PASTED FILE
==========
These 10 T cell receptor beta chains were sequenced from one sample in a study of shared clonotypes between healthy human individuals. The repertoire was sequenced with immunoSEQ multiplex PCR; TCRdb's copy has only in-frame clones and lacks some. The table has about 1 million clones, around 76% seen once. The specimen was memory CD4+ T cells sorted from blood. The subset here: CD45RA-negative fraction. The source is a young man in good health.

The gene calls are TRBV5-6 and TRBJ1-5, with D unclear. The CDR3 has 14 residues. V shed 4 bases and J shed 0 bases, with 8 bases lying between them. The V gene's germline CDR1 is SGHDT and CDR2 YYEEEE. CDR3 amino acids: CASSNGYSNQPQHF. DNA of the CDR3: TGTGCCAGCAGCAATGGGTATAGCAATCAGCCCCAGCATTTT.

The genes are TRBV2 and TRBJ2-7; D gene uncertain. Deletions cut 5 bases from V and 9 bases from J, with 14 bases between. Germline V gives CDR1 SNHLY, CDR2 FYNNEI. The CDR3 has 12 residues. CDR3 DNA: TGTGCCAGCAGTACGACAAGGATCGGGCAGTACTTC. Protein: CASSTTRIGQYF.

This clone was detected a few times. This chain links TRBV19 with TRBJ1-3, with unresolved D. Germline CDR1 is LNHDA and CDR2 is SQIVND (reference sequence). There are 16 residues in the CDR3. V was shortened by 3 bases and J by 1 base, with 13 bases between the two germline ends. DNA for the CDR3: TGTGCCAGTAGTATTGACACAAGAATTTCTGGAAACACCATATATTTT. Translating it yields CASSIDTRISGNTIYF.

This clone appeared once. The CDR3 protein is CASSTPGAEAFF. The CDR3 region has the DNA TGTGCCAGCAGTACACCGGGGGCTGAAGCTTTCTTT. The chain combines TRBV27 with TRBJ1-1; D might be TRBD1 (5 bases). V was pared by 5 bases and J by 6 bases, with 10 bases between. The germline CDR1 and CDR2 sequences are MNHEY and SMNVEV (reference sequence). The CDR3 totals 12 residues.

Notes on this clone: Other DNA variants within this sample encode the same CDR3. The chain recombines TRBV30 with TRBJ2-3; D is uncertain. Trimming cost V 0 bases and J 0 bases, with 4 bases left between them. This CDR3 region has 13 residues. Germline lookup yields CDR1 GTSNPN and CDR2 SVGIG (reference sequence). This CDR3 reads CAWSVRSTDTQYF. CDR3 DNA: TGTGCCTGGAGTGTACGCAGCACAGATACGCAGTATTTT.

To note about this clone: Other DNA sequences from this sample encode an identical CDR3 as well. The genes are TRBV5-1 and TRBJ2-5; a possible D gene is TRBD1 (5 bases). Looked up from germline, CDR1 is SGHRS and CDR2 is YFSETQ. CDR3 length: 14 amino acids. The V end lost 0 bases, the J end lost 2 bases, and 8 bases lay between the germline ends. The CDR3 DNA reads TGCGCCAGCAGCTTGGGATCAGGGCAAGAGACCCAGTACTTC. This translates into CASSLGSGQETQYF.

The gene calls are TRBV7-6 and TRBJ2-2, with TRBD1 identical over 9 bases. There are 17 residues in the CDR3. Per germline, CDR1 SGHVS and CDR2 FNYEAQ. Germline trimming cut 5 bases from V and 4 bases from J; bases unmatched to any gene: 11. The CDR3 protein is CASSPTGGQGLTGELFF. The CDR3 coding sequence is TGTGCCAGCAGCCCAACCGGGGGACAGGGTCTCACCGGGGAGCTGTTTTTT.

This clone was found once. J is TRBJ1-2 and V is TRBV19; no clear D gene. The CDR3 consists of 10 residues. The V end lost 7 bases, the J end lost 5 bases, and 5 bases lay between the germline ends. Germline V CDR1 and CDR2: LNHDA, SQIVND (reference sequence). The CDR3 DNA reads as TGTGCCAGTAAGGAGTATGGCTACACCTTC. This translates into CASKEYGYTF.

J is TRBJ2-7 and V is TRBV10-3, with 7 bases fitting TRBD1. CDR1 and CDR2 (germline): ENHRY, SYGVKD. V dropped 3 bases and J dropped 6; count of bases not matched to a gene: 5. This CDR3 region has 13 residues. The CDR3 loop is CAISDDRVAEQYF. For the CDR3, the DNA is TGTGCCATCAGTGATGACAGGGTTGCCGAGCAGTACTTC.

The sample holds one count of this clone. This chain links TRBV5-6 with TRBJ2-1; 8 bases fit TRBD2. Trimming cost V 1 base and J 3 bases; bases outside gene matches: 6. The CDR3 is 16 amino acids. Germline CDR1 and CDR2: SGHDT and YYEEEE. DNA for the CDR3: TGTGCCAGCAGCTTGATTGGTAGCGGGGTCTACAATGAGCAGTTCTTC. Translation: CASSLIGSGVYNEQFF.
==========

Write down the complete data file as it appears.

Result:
These 10 T cell receptor beta chains were sequenced from one sample in a study of shared clonotypes between healthy human individuals. The repertoire was sequenced with immunoSEQ multiplex PCR; TCRdb's copy has only in-frame clones and lacks some. The table has about 1 million clones, around 76% seen once. The specimen was memory CD4+ T cells sorted from blood. The subset here: CD45RA-negative fraction. The source is a young man in good health.

The gene calls are TRBV5-6 and TRBJ1-5, with D unclear. The CDR3 has 14 residues. V shed 4 bases and J shed 0 bases, with 8 bases lying between them. The V gene's germline CDR1 is SGHDT and CDR2 YYEEEE. CDR3 amino acids: CASSNGYSNQPQHF. DNA of the CDR3: TGTGCCAGCAGCAATGGGTATAGCAATCAGCCCCAGCATTTT.

The genes are TRBV2 and TRBJ2-7; D gene uncertain. Deletions cut 5 bases from V and 9 bases from J, with 14 bases between. Germline V gives CDR1 SNHLY, CDR2 FYNNEI. The CDR3 has 12 residues. CDR3 DNA: TGTGCCAGCAGTACGACAAGGATCGGGCAGTACTTC. Protein: CASSTTRIGQYF.

This clone was detected a few times. This chain links TRBV19 with TRBJ1-3, with unresolved D. Germline CDR1 is LNHDA and CDR2 is SQIVND (reference sequence). There are 16 residues in the CDR3. V was shortened by 3 bases and J by 1 base, with 13 bases between the two germline ends. DNA for the CDR3: TGTGCCAGTAGTATTGACACAAGAATTTCTGGAAACACCATATATTTT. Translating it yields CASSIDTRISGNTIYF.

This clone appeared once. The CDR3 protein is CASSTPGAEAFF. The CDR3 region has the DNA TGTGCCAGCAGTACACCGGGGGCTGAAGCTTTCTTT. The chain combines TRBV27 with TRBJ1-1; D might be TRBD1 (5 bases). V was pared by 5 bases and J by 6 bases, with 10 bases between. The germline CDR1 and CDR2 sequences are MNHEY and SMNVEV (reference sequence). The CDR3 totals 12 residues.

Notes on this clone: Other DNA variants within this sample encode the same CDR3. The chain recombines TRBV30 with TRBJ2-3; D is uncertain. Trimming cost V 0 bases and J 0 bases, with 4 bases left between them. This CDR3 region has 13 residues. Germline lookup yields CDR1 GTSNPN and CDR2 SVGIG (reference sequence). This CDR3 reads CAWSVRSTDTQYF. CDR3 DNA: TGTGCCTGGAGTGTACGCAGCACAGATACGCAGTATTTT.

To note about this clone: Other DNA sequences from this sample encode an identical CDR3 as well. The genes are TRBV5-1 and TRBJ2-5; a possible D gene is TRBD1 (5 bases). Looked up from germline, CDR1 is SGHRS and CDR2 is YFSETQ. CDR3 length: 14 amino acids. The V end lost 0 bases, the J end lost 2 bases, and 8 bases lay between the germline ends. The CDR3 DNA reads TGCGCCAGCAGCTTGGGATCAGGGCAAGAGACCCAGTACTTC. This translates into CASSLGSGQETQYF.

The gene calls are TRBV7-6 and TRBJ2-2, with TRBD1 identical over 9 bases. There are 17 residues in the CDR3. Per germline, CDR1 SGHVS and CDR2 FNYEAQ. Germline trimming cut 5 bases from V and 4 bases from J; bases unmatched to any gene: 11. The CDR3 protein is CASSPTGGQGLTGELFF. The CDR3 coding sequence is TGTGCCAGCAGCCCAACCGGGGGACAGGGTCTCACCGGGGAGCTGTTTTTT.

This clone was found once. J is TRBJ1-2 and V is TRBV19; no clear D gene. The CDR3 consists of 10 residues. The V end lost 7 bases, the J end lost 5 bases, and 5 bases lay between the germline ends. Germline V CDR1 and CDR2: LNHDA, SQIVND (reference sequence). The CDR3 DNA reads as TGTGCCAGTAAGGAGTATGGCTACACCTTC. This translates into CASKEYGYTF.

J is TRBJ2-7 and V is TRBV10-3, with 7 bases fitting TRBD1. CDR1 and CDR2 (germline): ENHRY, SYGVKD. V dropped 3 bases and J dropped 6; count of bases not matched to a gene: 5. This CDR3 region has 13 residues. The CDR3 loop is CAISDDRVAEQYF. For the CDR3, the DNA is TGTGCCATCAGTGATGACAGGGTTGCCGAGCAGTACTTC.

The sample holds one count of this clone. This chain links TRBV5-6 with TRBJ2-1; 8 bases fit TRBD2. Trimming cost V 1 base and J 3 bases; bases outside gene matches: 6. The CDR3 is 16 amino acids. Germline CDR1 and CDR2: SGHDT and YYEEEE. DNA for the CDR3: TGTGCCAGCAGCTTGATTGGTAGCGGGGTCTACAATGAGCAGTTCTTC. Translation: CASSLIGSGVYNEQFF.